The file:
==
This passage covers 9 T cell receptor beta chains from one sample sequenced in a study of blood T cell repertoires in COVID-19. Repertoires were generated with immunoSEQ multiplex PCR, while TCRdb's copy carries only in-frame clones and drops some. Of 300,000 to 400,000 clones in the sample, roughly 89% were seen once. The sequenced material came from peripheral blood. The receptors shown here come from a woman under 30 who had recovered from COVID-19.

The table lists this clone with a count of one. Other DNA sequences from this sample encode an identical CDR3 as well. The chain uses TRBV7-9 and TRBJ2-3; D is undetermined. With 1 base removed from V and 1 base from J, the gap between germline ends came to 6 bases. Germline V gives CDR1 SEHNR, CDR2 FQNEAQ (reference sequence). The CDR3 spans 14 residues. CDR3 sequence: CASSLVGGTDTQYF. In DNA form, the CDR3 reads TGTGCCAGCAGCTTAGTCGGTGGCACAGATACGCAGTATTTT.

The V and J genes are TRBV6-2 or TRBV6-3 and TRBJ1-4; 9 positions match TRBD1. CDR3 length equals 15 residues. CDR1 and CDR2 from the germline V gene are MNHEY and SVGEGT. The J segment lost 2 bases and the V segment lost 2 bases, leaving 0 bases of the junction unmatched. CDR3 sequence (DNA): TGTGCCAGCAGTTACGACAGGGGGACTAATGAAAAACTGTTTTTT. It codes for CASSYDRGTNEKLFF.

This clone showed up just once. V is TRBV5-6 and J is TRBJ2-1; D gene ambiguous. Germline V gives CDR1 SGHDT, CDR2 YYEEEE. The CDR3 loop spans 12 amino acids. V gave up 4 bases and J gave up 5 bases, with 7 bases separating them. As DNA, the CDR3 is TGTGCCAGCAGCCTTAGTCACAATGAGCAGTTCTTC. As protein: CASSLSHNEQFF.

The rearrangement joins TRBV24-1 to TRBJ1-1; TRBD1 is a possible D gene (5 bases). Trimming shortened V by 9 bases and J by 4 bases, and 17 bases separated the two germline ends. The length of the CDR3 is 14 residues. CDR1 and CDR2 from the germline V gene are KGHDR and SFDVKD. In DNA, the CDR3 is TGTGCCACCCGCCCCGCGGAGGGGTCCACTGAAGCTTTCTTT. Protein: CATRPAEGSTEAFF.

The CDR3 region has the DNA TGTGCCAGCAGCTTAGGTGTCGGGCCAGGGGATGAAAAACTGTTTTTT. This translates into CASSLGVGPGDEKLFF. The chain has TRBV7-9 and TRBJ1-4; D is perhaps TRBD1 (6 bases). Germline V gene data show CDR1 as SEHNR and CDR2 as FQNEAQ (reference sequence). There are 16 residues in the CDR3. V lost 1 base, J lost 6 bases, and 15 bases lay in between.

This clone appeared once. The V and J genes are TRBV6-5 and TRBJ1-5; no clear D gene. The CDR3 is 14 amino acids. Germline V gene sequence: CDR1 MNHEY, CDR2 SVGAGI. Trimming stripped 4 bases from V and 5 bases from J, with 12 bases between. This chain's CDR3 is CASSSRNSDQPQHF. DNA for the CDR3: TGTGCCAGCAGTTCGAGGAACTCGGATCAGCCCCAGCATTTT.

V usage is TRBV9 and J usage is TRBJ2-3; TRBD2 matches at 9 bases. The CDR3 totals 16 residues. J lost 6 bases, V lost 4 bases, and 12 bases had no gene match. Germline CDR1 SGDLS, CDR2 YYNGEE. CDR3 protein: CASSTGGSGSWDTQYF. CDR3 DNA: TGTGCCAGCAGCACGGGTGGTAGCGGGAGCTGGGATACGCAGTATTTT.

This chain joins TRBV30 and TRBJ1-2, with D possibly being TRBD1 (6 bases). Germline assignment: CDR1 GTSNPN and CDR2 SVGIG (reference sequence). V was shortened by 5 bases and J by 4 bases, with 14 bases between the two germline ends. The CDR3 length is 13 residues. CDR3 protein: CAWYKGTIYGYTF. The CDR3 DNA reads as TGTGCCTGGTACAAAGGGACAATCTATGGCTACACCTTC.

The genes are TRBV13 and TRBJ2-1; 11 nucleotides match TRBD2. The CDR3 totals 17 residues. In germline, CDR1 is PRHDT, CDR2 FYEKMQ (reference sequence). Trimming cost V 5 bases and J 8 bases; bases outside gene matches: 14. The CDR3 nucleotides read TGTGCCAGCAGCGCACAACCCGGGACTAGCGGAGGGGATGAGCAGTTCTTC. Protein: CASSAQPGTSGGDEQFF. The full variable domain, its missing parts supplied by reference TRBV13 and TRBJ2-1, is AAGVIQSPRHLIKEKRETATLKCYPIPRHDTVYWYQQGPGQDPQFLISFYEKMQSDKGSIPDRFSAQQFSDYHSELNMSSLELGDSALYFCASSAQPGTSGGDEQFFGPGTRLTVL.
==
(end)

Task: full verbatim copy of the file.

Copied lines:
This passage covers 9 T cell receptor beta chains from one sample sequenced in a study of blood T cell repertoires in COVID-19. Repertoires were generated with immunoSEQ multiplex PCR, while TCRdb's copy carries only in-frame clones and drops some. Of 300,000 to 400,000 clones in the sample, roughly 89% were seen once. The sequenced material came from peripheral blood. The receptors shown here come from a woman under 30 who had recovered from COVID-19.

The table lists this clone with a count of one. Other DNA sequences from this sample encode an identical CDR3 as well. The chain uses TRBV7-9 and TRBJ2-3; D is undetermined. With 1 base removed from V and 1 base from J, the gap between germline ends came to 6 bases. Germline V gives CDR1 SEHNR, CDR2 FQNEAQ (reference sequence). The CDR3 spans 14 residues. CDR3 sequence: CASSLVGGTDTQYF. In DNA form, the CDR3 reads TGTGCCAGCAGCTTAGTCGGTGGCACAGATACGCAGTATTTT.

The V and J genes are TRBV6-2 or TRBV6-3 and TRBJ1-4; 9 positions match TRBD1. CDR3 length equals 15 residues. CDR1 and CDR2 from the germline V gene are MNHEY and SVGEGT. The J segment lost 2 bases and the V segment lost 2 bases, leaving 0 bases of the junction unmatched. CDR3 sequence (DNA): TGTGCCAGCAGTTACGACAGGGGGACTAATGAAAAACTGTTTTTT. It codes for CASSYDRGTNEKLFF.

This clone showed up just once. V is TRBV5-6 and J is TRBJ2-1; D gene ambiguous. Germline V gives CDR1 SGHDT, CDR2 YYEEEE. The CDR3 loop spans 12 amino acids. V gave up 4 bases and J gave up 5 bases, with 7 bases separating them. As DNA, the CDR3 is TGTGCCAGCAGCCTTAGTCACAATGAGCAGTTCTTC. As protein: CASSLSHNEQFF.

The rearrangement joins TRBV24-1 to TRBJ1-1; TRBD1 is a possible D gene (5 bases). Trimming shortened V by 9 bases and J by 4 bases, and 17 bases separated the two germline ends. The length of the CDR3 is 14 residues. CDR1 and CDR2 from the germline V gene are KGHDR and SFDVKD. In DNA, the CDR3 is TGTGCCACCCGCCCCGCGGAGGGGTCCACTGAAGCTTTCTTT. Protein: CATRPAEGSTEAFF.

The CDR3 region has the DNA TGTGCCAGCAGCTTAGGTGTCGGGCCAGGGGATGAAAAACTGTTTTTT. This translates into CASSLGVGPGDEKLFF. The chain has TRBV7-9 and TRBJ1-4; D is perhaps TRBD1 (6 bases). Germline V gene data show CDR1 as SEHNR and CDR2 as FQNEAQ (reference sequence). There are 16 residues in the CDR3. V lost 1 base, J lost 6 bases, and 15 bases lay in between.

This clone appeared once. The V and J genes are TRBV6-5 and TRBJ1-5; no clear D gene. The CDR3 is 14 amino acids. Germline V gene sequence: CDR1 MNHEY, CDR2 SVGAGI. Trimming stripped 4 bases from V and 5 bases from J, with 12 bases between. This chain's CDR3 is CASSSRNSDQPQHF. DNA for the CDR3: TGTGCCAGCAGTTCGAGGAACTCGGATCAGCCCCAGCATTTT.

V usage is TRBV9 and J usage is TRBJ2-3; TRBD2 matches at 9 bases. The CDR3 totals 16 residues. J lost 6 bases, V lost 4 bases, and 12 bases had no gene match. Germline CDR1 SGDLS, CDR2 YYNGEE. CDR3 protein: CASSTGGSGSWDTQYF. CDR3 DNA: TGTGCCAGCAGCACGGGTGGTAGCGGGAGCTGGGATACGCAGTATTTT.

This chain joins TRBV30 and TRBJ1-2, with D possibly being TRBD1 (6 bases). Germline assignment: CDR1 GTSNPN and CDR2 SVGIG (reference sequence). V was shortened by 5 bases and J by 4 bases, with 14 bases between the two germline ends. The CDR3 length is 13 residues. CDR3 protein: CAWYKGTIYGYTF. The CDR3 DNA reads as TGTGCCTGGTACAAAGGGACAATCTATGGCTACACCTTC.

The genes are TRBV13 and TRBJ2-1; 11 nucleotides match TRBD2. The CDR3 totals 17 residues. In germline, CDR1 is PRHDT, CDR2 FYEKMQ (reference sequence). Trimming cost V 5 bases and J 8 bases; bases outside gene matches: 14. The CDR3 nucleotides read TGTGCCAGCAGCGCACAACCCGGGACTAGCGGAGGGGATGAGCAGTTCTTC. Protein: CASSAQPGTSGGDEQFF. The full variable domain, its missing parts supplied by reference TRBV13 and TRBJ2-1, is AAGVIQSPRHLIKEKRETATLKCYPIPRHDTVYWYQQGPGQDPQFLISFYEKMQSDKGSIPDRFSAQQFSDYHSELNMSSLELGDSALYFCASSAQPGTSGGDEQFFGPGTRLTVL.